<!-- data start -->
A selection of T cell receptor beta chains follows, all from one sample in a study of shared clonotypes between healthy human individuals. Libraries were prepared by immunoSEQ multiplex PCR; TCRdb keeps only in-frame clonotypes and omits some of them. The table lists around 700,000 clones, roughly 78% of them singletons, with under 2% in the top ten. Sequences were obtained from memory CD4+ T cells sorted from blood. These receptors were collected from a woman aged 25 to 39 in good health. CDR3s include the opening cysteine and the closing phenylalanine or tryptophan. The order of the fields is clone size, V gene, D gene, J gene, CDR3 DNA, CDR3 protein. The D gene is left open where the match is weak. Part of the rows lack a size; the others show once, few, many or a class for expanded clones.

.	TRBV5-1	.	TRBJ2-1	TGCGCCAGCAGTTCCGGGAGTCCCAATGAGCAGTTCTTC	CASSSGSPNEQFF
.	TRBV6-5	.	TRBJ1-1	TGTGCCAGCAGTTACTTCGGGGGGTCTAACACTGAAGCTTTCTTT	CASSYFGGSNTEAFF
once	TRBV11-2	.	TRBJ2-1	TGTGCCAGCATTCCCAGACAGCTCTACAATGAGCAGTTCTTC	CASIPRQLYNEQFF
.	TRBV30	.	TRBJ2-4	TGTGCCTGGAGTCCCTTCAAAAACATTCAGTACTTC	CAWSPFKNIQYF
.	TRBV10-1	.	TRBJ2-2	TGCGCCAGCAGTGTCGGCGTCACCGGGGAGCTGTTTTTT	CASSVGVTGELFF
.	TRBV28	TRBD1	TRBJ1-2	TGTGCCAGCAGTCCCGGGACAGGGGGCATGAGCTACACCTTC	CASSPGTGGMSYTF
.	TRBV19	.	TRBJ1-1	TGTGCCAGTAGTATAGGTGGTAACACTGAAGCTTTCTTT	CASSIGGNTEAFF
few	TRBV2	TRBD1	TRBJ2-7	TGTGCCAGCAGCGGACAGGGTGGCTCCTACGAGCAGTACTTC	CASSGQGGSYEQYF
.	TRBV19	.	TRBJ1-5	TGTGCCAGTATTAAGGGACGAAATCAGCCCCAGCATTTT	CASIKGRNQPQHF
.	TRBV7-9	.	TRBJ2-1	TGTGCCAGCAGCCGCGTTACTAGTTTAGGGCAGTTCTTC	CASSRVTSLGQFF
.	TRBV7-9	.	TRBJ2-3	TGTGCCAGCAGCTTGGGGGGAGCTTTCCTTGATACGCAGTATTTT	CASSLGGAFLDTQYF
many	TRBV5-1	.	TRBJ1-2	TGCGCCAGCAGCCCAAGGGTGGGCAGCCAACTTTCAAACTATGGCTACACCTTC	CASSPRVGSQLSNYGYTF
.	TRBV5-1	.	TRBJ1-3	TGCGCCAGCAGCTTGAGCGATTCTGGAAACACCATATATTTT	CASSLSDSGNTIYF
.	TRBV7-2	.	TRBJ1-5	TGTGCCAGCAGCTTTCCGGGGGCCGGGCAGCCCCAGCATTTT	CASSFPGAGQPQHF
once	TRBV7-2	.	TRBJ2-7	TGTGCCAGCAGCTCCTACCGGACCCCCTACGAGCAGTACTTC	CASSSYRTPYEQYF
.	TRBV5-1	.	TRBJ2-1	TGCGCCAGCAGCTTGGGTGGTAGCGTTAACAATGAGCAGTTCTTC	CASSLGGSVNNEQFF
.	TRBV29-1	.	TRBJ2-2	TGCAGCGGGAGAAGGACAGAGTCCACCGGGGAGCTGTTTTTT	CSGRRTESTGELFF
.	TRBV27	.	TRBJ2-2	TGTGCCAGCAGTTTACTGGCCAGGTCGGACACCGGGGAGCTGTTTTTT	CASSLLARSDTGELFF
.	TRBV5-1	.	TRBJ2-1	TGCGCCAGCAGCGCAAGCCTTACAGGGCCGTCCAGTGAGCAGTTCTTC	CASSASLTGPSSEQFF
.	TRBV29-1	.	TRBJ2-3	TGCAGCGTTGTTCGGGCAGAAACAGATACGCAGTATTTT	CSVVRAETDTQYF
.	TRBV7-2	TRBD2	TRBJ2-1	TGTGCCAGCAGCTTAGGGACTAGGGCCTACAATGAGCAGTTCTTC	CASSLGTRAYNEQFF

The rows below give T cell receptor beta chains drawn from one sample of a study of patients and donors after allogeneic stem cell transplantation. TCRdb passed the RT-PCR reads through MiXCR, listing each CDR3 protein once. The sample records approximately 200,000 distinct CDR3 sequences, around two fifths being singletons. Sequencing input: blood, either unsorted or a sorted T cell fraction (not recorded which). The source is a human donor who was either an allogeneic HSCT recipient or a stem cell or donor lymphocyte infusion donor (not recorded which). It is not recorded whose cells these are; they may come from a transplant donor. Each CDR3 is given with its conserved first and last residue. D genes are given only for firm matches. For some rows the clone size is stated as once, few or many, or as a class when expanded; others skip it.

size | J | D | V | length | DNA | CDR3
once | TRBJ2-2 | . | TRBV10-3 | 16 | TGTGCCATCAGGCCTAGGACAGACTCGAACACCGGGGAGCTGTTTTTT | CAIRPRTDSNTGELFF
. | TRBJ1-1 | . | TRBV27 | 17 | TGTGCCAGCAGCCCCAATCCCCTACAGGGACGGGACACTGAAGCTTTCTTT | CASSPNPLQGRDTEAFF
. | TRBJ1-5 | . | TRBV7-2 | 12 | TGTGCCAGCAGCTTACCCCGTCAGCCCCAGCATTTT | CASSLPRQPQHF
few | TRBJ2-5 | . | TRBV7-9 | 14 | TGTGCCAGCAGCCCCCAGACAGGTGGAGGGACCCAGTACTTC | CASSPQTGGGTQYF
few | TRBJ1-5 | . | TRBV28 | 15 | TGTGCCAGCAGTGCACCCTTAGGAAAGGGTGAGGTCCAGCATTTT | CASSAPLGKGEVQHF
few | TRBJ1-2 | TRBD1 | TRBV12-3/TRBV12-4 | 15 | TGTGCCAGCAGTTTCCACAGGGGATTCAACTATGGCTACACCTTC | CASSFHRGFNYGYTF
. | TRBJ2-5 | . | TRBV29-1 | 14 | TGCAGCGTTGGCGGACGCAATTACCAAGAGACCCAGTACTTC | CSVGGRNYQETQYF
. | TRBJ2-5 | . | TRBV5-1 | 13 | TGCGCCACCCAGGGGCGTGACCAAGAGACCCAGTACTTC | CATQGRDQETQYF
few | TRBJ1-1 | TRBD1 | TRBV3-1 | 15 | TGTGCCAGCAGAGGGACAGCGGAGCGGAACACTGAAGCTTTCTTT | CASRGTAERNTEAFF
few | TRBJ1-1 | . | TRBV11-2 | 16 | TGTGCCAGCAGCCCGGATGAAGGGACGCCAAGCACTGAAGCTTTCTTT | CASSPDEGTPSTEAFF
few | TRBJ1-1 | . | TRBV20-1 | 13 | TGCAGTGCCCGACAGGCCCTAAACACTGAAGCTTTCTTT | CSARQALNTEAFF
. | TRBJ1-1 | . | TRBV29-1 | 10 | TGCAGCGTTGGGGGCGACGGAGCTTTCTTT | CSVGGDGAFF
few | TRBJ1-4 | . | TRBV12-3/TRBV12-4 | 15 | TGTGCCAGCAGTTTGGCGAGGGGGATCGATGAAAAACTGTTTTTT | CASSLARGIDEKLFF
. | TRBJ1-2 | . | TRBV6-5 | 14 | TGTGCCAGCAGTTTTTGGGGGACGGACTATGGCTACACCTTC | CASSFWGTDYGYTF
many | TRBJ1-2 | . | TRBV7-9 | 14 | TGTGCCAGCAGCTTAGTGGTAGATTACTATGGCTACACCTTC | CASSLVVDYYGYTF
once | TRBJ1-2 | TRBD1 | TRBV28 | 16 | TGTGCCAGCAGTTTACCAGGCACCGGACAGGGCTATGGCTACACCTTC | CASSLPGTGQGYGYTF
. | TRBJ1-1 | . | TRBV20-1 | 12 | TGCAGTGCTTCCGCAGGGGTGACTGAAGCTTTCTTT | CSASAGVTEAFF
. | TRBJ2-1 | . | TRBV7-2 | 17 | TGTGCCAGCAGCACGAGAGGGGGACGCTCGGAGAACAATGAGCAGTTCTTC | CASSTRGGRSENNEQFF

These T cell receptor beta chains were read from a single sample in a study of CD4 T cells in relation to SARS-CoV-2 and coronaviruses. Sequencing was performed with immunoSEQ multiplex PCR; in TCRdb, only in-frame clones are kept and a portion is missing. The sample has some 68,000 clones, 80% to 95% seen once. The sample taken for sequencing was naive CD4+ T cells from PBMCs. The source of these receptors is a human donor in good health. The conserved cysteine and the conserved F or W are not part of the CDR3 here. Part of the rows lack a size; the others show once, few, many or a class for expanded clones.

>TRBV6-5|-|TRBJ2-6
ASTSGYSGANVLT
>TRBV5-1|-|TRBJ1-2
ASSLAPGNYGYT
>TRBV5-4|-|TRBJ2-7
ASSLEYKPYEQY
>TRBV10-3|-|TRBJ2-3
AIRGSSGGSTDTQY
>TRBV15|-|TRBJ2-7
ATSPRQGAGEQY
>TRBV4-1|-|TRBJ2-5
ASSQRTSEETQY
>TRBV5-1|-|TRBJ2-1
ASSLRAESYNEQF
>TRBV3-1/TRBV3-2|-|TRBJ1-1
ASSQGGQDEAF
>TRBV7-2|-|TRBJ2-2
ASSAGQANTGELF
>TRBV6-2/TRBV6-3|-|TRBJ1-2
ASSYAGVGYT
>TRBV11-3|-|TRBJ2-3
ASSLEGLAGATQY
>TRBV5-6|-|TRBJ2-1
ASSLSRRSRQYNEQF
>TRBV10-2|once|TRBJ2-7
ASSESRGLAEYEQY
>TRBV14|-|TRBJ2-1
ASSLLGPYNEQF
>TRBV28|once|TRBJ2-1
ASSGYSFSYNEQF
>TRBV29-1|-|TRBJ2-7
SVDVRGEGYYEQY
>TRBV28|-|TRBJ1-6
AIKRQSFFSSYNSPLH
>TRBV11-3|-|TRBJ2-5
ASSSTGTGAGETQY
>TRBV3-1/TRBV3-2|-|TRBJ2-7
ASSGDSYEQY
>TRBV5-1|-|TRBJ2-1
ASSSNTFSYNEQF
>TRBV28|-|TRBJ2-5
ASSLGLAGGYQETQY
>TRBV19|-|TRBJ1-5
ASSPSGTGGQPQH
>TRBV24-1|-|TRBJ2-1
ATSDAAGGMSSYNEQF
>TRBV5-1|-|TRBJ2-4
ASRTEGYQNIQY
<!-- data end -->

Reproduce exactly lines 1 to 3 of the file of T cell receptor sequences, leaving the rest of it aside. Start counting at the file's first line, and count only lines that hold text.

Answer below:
A selection of T cell receptor beta chains follows, all from one sample in a study of shared clonotypes between healthy human individuals. Libraries were prepared by immunoSEQ multiplex PCR; TCRdb keeps only in-frame clonotypes and omits some of them. The table lists around 700,000 clones, roughly 78% of them singletons, with under 2% in the top ten. Sequences were obtained from memory CD4+ T cells sorted from blood. These receptors were collected from a woman aged 25 to 39 in good health. CDR3s include the opening cysteine and the closing phenylalanine or tryptophan. The order of the fields is clone size, V gene, D gene, J gene, CDR3 DNA, CDR3 protein. The D gene is left open where the match is weak. Part of the rows lack a size; the others show once, few, many or a class for expanded clones.

.	TRBV5-1	.	TRBJ2-1	TGCGCCAGCAGTTCCGGGAGTCCCAATGAGCAGTTCTTC	CASSSGSPNEQFF
.	TRBV6-5	.	TRBJ1-1	TGTGCCAGCAGTTACTTCGGGGGGTCTAACACTGAAGCTTTCTTT	CASSYFGGSNTEAFF